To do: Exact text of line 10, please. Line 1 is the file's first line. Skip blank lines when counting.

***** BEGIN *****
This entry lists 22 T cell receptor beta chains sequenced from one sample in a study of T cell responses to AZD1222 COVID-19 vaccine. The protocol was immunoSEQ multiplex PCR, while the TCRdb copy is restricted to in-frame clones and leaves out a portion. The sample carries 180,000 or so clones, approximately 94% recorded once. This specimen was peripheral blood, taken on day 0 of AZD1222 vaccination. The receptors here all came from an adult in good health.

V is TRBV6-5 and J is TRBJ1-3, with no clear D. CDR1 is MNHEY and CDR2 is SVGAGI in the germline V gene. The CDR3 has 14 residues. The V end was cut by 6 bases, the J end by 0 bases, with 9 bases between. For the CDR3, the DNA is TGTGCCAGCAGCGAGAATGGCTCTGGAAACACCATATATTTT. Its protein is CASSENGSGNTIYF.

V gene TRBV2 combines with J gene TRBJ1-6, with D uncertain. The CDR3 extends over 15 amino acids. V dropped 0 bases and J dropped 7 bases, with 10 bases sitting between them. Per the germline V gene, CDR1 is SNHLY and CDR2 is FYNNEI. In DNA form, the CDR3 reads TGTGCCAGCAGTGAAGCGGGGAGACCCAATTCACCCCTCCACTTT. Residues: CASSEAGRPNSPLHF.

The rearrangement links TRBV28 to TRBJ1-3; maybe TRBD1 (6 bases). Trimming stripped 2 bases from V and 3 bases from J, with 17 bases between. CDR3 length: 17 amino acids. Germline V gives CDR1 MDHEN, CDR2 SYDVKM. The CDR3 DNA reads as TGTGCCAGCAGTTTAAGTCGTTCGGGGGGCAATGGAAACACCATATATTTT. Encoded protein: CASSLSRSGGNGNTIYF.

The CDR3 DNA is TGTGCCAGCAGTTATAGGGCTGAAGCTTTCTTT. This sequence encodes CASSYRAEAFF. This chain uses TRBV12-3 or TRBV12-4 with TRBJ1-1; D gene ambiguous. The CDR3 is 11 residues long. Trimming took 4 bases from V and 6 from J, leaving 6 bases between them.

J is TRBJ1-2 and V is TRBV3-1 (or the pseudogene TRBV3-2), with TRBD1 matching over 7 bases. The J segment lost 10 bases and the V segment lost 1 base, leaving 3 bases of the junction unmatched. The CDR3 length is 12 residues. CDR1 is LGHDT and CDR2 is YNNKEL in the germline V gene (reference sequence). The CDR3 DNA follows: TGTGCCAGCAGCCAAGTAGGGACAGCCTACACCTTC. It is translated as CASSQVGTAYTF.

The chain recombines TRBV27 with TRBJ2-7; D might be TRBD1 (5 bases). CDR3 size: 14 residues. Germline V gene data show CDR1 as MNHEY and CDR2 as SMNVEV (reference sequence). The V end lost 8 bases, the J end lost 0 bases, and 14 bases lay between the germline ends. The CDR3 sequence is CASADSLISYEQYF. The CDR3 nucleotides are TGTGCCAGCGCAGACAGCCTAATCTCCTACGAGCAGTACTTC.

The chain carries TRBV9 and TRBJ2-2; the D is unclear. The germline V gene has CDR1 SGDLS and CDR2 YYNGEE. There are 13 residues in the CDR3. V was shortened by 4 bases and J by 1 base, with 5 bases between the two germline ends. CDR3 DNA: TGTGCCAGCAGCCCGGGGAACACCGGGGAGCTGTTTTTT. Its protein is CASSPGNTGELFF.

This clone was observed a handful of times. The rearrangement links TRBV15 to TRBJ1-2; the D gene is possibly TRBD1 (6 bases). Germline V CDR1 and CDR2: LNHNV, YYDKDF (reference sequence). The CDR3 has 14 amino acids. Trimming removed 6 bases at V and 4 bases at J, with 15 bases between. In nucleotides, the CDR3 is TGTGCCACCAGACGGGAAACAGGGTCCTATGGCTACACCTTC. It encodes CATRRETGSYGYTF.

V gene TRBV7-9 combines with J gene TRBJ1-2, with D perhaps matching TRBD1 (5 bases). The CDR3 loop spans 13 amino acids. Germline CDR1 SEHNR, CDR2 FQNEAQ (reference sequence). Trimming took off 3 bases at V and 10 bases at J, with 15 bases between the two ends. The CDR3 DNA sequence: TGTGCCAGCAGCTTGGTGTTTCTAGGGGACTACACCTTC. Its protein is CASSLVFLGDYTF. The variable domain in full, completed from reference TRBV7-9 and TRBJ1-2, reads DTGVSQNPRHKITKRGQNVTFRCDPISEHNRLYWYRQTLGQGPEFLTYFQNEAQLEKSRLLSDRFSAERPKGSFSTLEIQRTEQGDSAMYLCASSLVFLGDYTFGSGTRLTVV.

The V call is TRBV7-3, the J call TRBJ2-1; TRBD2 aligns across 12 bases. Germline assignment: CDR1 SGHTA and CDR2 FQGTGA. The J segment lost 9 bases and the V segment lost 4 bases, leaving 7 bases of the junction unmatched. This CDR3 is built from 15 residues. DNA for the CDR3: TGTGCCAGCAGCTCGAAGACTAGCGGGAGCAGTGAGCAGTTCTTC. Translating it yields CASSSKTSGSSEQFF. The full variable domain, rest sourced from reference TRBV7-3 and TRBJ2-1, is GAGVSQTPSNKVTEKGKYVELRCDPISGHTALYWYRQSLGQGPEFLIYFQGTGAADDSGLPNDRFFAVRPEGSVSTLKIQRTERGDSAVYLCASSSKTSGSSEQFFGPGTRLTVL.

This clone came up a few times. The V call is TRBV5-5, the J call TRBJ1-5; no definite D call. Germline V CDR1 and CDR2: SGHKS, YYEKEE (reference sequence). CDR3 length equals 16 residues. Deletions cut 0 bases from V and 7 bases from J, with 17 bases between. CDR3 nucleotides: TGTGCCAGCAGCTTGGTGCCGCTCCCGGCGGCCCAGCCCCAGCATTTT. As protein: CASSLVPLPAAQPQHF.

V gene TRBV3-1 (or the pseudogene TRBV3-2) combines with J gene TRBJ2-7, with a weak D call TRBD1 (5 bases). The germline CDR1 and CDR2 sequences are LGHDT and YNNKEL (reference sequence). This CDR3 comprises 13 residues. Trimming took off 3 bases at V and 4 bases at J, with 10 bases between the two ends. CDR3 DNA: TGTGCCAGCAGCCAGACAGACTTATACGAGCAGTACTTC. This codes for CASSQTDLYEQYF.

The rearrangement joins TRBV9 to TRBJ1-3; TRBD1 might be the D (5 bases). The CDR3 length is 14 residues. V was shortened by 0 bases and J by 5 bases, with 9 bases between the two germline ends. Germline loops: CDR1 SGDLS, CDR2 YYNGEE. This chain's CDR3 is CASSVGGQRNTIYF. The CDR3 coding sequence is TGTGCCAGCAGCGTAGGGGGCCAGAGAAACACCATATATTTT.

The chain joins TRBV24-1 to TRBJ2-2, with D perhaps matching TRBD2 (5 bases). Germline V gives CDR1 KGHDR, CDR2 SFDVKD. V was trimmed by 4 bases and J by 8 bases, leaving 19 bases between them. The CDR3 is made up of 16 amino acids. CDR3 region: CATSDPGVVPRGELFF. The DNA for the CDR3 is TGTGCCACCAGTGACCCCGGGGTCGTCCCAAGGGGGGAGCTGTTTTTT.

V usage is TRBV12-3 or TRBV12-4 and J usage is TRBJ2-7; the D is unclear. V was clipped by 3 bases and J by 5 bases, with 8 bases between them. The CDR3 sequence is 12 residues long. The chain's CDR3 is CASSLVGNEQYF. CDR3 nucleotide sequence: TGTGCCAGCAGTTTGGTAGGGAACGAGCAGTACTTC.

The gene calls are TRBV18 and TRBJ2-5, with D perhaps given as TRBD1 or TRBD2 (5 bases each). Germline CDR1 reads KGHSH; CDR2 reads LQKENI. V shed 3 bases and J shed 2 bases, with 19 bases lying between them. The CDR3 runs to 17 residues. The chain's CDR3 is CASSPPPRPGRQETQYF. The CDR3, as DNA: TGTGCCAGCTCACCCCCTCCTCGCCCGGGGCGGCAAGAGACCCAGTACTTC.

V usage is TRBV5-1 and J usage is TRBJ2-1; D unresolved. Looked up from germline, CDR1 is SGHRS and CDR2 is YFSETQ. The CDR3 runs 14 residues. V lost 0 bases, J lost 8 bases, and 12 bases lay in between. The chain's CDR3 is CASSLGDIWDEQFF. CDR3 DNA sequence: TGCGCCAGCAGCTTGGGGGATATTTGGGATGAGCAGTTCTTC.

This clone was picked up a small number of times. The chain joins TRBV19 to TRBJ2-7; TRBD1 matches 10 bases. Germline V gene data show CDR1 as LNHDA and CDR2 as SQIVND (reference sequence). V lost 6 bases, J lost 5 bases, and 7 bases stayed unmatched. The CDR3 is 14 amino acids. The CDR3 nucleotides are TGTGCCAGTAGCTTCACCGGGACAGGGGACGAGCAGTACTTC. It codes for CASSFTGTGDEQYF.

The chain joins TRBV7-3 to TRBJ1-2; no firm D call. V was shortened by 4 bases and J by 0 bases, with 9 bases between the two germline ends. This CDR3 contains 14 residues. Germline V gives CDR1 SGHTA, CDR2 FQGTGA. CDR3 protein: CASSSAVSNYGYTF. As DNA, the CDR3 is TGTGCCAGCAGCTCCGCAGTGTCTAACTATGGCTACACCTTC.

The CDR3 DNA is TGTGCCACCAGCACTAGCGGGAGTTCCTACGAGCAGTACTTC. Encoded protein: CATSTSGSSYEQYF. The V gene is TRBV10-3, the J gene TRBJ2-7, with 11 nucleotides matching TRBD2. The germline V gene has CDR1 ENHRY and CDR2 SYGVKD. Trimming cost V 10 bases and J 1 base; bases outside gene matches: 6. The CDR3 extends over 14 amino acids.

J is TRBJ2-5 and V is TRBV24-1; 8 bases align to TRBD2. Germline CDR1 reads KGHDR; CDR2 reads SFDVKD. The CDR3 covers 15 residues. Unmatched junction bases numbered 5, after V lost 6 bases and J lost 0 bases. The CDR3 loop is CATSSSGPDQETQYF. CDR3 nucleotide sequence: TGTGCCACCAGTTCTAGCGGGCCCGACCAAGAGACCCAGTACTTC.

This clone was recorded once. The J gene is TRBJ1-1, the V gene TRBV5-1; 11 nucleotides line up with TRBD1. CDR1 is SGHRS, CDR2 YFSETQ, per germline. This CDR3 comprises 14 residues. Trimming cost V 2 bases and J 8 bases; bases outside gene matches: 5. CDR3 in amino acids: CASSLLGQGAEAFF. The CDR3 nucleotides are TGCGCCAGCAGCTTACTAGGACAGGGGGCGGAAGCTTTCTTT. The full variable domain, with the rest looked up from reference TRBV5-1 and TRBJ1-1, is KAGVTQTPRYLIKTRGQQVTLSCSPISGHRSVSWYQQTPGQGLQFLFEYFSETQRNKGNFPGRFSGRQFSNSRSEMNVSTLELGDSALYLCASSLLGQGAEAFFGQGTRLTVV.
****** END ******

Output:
V gene TRBV7-9 combines with J gene TRBJ1-2, with D perhaps matching TRBD1 (5 bases). The CDR3 loop spans 13 amino acids. Germline CDR1 SEHNR, CDR2 FQNEAQ (reference sequence). Trimming took off 3 bases at V and 10 bases at J, with 15 bases between the two ends. The CDR3 DNA sequence: TGTGCCAGCAGCTTGGTGTTTCTAGGGGACTACACCTTC. Its protein is CASSLVFLGDYTF. The variable domain in full, completed from reference TRBV7-9 and TRBJ1-2, reads DTGVSQNPRHKITKRGQNVTFRCDPISEHNRLYWYRQTLGQGPEFLTYFQNEAQLEKSRLLSDRFSAERPKGSFSTLEIQRTEQGDSAMYLCASSLVFLGDYTFGSGTRLTVV.